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Local theater scene, May 17

Barnstormers Theatre: 112 Evelyn Ave., Grants Pass. See barnstormersgp.org or call 541-479-3557 for tickets. Group discounts are available.

‘Bell, Book & Candle’: Gillian Holroyd is one of the few modern people who can actually cast spells and perform feats of supernaturalism. She casts a spell over an unattached publisher, Shepherd Henderson, partly to keep him away from a rival and partly because she is attracted to him. He falls head over heels in love with her at once and wants to marry her. But witches, unfortunately, cannot fall in love, and this minute imperfection leads into a hilarious number of difficulties. Directed by Michele Kyle. Performances are set for 7:30 p.m. Fridays and Saturdays, June 7-22, and Thursday, June 20, and at 2 p.m. Sundays, June 9-23. Tickets are $15. A preview night will be held at 7:30 p.m. Thursday, June 6. Admission to the preview is $5. At 7:30 p.m. on Thursday, June 13, tickets are pick-your-price at the door.

Camelot Theatre: 101 Talent Ave., Talent. Tickets and information available at camelottheatre.org or 541-535-5250.

‘The Gin Game’: The winner of the 1978 Pulitzer Prize, “The Gin Game” uses a card game as a metaphor for life. Weller Martin is playing solitaire on the porch of a seedy nursing home. Enter Fonsia Dorsey, a prim, self-righteous lady. They discover they both dislike the home and enjoy gin rummy, so they begin to play and reveal intimate details of their lives. Directed by Gwen Overland. Performances are set for 8 p.m. Fridays and Saturdays, and 2 p.m. Sundays through May 19. Tickets are $28 to $36.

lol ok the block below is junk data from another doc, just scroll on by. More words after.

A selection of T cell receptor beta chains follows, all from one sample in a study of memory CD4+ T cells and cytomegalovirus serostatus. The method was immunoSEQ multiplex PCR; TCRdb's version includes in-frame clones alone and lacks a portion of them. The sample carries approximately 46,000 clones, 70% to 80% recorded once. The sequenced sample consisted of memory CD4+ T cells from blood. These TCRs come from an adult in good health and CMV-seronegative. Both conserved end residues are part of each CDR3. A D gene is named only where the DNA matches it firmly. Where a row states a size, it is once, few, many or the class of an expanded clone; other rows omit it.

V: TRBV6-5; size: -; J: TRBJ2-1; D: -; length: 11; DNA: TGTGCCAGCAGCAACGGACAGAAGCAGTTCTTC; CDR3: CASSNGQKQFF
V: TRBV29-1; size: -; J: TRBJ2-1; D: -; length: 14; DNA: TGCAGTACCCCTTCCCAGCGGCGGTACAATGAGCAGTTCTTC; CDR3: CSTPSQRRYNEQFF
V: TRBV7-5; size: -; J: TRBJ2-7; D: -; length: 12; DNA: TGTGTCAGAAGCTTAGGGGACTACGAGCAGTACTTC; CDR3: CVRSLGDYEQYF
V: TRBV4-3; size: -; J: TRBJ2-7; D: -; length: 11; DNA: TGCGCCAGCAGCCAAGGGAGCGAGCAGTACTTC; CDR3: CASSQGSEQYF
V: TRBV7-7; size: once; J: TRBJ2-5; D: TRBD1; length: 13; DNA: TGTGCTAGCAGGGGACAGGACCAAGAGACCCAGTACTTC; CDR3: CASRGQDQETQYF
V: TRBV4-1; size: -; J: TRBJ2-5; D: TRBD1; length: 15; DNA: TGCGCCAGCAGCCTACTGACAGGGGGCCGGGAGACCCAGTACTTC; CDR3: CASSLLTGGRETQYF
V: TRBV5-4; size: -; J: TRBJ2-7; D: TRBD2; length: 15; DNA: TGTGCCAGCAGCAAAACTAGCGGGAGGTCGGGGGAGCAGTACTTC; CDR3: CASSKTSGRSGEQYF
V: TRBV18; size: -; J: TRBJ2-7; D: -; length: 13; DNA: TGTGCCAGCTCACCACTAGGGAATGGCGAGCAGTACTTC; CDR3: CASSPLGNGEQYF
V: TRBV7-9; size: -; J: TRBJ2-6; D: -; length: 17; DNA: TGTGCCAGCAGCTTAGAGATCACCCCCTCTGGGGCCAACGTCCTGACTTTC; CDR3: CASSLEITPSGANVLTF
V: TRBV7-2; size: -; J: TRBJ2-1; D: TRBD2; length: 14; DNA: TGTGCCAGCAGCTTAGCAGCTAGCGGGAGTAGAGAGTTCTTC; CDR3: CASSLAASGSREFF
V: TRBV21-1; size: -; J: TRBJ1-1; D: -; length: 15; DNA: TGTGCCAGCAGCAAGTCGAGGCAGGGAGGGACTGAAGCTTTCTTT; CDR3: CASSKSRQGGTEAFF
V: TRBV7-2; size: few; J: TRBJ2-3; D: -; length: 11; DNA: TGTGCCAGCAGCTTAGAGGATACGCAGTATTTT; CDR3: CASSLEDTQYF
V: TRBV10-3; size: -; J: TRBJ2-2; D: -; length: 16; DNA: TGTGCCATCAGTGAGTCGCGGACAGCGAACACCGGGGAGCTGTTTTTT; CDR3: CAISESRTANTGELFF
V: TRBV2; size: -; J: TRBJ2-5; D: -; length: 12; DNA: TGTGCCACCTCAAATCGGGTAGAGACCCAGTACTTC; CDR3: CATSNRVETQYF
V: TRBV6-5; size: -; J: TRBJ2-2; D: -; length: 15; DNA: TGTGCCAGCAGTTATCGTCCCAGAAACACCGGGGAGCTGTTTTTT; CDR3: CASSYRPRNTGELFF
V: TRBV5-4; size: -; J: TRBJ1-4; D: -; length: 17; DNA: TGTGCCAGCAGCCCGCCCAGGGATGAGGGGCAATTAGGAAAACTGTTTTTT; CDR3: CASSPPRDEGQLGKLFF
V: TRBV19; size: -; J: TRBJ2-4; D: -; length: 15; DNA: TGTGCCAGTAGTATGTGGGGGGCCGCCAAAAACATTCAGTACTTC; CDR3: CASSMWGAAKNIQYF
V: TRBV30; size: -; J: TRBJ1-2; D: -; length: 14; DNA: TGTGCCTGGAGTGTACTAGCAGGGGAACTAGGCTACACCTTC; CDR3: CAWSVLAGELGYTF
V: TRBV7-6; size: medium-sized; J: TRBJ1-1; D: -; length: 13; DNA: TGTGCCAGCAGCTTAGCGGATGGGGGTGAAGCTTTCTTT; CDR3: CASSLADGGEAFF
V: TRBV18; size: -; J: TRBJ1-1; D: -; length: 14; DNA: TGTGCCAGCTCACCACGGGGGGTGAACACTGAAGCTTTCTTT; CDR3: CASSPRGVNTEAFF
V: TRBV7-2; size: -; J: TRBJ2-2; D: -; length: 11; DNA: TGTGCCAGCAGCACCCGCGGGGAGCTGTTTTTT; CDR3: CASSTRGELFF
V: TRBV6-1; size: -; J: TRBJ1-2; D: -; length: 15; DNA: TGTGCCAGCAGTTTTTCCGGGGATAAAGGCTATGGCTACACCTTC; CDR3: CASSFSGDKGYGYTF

Collaborative Theatre Project: 555 Medford Center, Medford. Tickets and information are available at ctpmedford.org, by calling 541-779-1055 or at the box office. Group rates are available.

‘Silent Sky’: It’s the early 1900s, and Henrietta Leavitt, a Radcliffe graduate, is invited to join a dedicated group of women who work at the Harvard Observatory charting the stars. Henrietta meets Annie Cannon and Williamina Fleming as they work endlessly to record the millions of stars in the sky to determine distance and size of the heavenly bodies. When Leavitt arrives at the Harvard Observatory, she isn’t allowed to touch a telescope or express an original idea. Instead, she joins the women “computers” whose work is then given to a renowned astronomer who calculates projects in “girl hours.” In her free time, Henrietta attempts to measure the light and distance of stars at the same time taking measure of her life on Earth. Based on true events, “Silent Sky” explores a woman’s place in society during a time of immense scientific discoveries, when women’s ideas were dismissed. Directed by Susan Aversa-Orrego, featuring original music by Brittany Hreha. Performances are set for 7:30 p.m. Thursdays through Saturdays, May 30-June 15, and at 1:30 p.m. Saturdays and Sundays, June 1-16. A preview will be offered Thursday, May 30. Tickets for the preview are $15. Tickets for regular performances are $18 to $25.

Oregon Cabaret Theatre: First and Hargadine streets, Ashland. Tickets and information are available at theoregoncabaret.com or by calling 541-488-2902. Reservations are required for pre-show dinner and brunch. Appetizers, beverages and desserts are available without reservations. Student rush tickets are $10 and can be purchased 30 minutes before curtain. A 20 percent discount is available for groups of 10 or more.